In CYTRIO’s research, nearly 45% of companies are in the Established Stage which is relatively easy for most companies to achieve. Most companies will start their data privacy compliance journey with the Established Stage and may take 6-12 months to move to the Maintain Stage.
2. Maintain Stage
Once processes are in place for understanding what data is being collected, how it is stored, used, processed and shared, risk exposure is understood and notices and consents are in place, the next step is maintaining what has been established. How do you make sure you are maintaining what has been put in place?
Companies need a mechanism to continuously analyze, measure, and report on how your privacy program is working and responding to end user data requests while continually reducing data privacy risk exposure. Companies must think about connecting front end privacy controls with their marketing stack to make sure they are honoring end user consent and preferences. Implement a self-service portal to allow end users to manage their preferences.
As DSARs pick up in volume and frequency, companies must look to implement DSAR response automation solutions that can validate, request or identify, automatically discover all PI data, provide response workflows, and share data securely in response to a data request. These automation tools will reduce the cost of DSAR response from approximately $1,400/request to less than $200-300 per request.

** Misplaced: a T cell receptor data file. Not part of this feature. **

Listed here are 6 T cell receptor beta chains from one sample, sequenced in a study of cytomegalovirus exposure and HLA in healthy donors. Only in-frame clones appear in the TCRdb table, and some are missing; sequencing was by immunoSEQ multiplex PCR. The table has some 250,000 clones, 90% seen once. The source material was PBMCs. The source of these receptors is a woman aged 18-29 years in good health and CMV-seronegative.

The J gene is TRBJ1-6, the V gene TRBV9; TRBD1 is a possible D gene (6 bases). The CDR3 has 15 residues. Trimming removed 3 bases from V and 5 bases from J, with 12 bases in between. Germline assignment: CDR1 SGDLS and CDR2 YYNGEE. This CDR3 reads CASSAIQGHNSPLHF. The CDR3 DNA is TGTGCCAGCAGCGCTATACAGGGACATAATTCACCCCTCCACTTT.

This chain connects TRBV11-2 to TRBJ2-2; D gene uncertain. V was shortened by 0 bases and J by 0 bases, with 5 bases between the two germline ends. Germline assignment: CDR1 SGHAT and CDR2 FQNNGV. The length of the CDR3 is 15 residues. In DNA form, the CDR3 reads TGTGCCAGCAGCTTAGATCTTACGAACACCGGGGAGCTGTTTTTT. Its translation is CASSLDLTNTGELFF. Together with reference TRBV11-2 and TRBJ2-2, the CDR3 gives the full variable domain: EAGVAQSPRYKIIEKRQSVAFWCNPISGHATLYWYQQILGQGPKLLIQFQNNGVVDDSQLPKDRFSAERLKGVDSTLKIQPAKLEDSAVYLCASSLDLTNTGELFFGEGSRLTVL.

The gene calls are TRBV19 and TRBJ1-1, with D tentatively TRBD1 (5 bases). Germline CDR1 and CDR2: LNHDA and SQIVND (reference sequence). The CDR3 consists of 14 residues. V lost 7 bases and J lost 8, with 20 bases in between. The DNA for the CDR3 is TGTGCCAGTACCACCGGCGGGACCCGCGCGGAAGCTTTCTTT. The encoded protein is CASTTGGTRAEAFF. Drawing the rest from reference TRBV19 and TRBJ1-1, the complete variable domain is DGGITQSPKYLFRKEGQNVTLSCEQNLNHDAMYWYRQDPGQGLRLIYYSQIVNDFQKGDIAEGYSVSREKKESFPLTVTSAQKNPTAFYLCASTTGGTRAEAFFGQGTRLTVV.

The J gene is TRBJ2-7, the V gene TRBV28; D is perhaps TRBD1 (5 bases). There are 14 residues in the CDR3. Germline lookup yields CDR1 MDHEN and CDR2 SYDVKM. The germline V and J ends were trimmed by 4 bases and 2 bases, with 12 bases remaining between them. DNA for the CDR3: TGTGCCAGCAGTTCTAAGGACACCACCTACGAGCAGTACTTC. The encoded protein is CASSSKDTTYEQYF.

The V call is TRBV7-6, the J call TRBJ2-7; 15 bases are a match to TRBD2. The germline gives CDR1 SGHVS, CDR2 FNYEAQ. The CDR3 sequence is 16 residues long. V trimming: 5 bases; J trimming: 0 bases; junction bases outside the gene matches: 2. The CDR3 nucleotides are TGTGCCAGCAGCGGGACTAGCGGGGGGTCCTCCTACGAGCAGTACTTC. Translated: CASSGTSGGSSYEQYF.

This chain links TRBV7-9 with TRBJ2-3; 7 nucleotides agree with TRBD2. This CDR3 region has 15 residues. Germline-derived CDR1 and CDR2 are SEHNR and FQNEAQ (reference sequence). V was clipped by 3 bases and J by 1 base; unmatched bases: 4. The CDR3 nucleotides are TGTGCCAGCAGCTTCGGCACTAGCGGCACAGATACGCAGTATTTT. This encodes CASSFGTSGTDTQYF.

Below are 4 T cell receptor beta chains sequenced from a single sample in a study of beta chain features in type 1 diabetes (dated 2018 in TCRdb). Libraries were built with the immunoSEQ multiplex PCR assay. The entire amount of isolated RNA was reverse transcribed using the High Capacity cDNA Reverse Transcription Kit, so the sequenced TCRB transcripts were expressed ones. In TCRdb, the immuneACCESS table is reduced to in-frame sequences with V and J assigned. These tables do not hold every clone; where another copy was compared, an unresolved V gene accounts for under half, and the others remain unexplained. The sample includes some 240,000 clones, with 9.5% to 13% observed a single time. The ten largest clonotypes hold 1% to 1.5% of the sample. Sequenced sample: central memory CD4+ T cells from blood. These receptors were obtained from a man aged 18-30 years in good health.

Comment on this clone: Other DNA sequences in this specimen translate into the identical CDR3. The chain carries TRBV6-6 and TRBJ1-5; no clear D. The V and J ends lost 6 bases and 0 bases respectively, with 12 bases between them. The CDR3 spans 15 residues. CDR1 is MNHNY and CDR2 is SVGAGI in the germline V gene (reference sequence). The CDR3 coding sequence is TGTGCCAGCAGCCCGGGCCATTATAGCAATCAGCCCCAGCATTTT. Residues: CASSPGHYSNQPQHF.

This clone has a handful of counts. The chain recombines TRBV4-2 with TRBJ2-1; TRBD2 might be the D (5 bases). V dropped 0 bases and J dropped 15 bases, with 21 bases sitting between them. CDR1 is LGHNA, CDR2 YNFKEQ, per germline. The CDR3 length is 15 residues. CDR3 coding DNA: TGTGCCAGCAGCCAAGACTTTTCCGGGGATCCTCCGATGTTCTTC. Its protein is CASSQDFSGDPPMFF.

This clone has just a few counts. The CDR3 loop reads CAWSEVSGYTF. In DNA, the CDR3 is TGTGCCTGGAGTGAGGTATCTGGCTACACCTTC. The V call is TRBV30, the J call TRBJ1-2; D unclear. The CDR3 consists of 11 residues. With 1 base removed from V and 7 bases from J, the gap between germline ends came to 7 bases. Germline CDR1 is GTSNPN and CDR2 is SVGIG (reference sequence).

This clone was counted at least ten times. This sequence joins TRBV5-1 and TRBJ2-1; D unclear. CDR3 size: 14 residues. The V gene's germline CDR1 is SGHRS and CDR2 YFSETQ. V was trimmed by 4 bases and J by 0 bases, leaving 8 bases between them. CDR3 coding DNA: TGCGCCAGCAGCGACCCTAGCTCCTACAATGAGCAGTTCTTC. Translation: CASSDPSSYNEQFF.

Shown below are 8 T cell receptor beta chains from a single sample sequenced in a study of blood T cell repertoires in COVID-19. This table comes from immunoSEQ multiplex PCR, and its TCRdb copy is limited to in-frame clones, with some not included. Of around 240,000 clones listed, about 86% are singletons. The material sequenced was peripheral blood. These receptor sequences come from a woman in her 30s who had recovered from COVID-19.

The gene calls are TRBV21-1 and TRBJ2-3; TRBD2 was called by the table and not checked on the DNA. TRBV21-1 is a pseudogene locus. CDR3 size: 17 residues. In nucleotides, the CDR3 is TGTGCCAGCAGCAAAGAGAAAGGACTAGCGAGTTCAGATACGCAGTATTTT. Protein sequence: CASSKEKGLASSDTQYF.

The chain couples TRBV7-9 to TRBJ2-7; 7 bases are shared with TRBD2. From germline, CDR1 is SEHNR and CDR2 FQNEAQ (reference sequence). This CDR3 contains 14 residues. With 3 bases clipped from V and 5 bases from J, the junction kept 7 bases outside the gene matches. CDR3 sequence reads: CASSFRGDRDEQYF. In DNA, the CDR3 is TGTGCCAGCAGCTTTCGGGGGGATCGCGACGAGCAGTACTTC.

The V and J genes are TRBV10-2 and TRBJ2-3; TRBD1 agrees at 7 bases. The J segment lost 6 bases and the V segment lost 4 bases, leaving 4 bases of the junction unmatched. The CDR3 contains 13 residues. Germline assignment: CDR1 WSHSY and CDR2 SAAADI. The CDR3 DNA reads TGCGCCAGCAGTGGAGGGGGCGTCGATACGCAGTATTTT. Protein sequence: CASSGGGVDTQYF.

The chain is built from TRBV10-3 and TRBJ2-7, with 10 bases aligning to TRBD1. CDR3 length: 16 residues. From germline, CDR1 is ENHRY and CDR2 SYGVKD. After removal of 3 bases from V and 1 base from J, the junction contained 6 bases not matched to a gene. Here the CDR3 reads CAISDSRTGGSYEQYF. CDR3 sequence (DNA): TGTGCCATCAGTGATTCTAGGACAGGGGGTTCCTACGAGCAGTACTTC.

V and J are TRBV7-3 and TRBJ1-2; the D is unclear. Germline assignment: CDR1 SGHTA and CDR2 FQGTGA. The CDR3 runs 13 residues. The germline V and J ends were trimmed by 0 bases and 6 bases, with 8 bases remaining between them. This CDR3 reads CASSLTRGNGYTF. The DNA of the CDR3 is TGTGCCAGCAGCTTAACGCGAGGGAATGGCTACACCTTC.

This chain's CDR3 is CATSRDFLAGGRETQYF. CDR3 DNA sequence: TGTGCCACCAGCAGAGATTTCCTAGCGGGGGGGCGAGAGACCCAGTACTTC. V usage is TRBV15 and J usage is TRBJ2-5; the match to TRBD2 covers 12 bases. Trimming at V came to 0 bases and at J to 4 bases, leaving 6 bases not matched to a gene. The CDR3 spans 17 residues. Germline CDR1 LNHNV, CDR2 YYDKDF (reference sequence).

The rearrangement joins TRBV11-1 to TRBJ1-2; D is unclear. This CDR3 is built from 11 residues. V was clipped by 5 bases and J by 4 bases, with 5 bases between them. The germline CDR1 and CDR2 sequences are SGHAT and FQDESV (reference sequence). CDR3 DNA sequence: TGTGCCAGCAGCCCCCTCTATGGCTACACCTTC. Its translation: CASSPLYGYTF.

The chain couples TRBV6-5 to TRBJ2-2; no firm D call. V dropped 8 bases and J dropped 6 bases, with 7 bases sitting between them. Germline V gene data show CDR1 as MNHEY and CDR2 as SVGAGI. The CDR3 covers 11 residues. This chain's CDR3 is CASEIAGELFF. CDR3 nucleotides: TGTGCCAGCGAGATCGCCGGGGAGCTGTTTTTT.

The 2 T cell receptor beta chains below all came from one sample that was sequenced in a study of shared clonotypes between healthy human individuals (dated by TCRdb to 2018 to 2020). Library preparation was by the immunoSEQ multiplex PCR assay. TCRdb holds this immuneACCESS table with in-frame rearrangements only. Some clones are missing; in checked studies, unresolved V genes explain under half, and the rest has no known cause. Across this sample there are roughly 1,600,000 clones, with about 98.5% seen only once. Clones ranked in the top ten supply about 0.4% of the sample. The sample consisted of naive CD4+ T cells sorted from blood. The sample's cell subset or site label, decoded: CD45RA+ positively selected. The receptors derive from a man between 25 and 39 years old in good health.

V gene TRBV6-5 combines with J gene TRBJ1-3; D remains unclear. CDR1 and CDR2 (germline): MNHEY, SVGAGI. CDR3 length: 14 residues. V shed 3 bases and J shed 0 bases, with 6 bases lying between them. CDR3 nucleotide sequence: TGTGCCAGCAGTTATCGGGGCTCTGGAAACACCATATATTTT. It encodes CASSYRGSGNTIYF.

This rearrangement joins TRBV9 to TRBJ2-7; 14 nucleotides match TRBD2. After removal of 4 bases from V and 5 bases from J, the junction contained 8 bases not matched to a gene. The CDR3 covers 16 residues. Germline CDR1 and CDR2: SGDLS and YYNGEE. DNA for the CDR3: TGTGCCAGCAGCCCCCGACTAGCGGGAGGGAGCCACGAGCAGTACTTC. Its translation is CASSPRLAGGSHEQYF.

3. Evolved Stage
This stage helps put mechanisms in place to proactively develop and incorporate data privacy principles in all aspects of your company. If you’re building applications that are collecting personal information, DevOps Privacy Engineering (shift-left privacy) builds controls upfront to comply with data collection and consent mechanisms, making sure that ultimately, as the application collects data, it will be used for the right purposes. The Evolved Stage includes data governance, data masking, and data retention to make sure the right people and processes are accessing PI data for the right purpose, and data is not being mis-used and deleted beyond stated purpose.
In the data privacy compliance journey, the Evolved Stage is likely years away. Businesses cannot successfully implement the Evolved Stage or even the Maintain Stage without successfully and comprehensively implementing the Established Stage first. Don’t know where to start? Start with a well thought out privacy program which includes understanding your privacy risk exposure, what PI data you have, where it is, and how it is being stored, processed, shared, and used.
As California Privacy Rights Act (CPRA) goes into effect on January 1, 2023 with expanded rights for consumers and employees, we’ll not only see companies establishing privacy policies, we’ll start to see companies move along the maturity curve. Ultimately, that will result in better privacy and protection for consumers.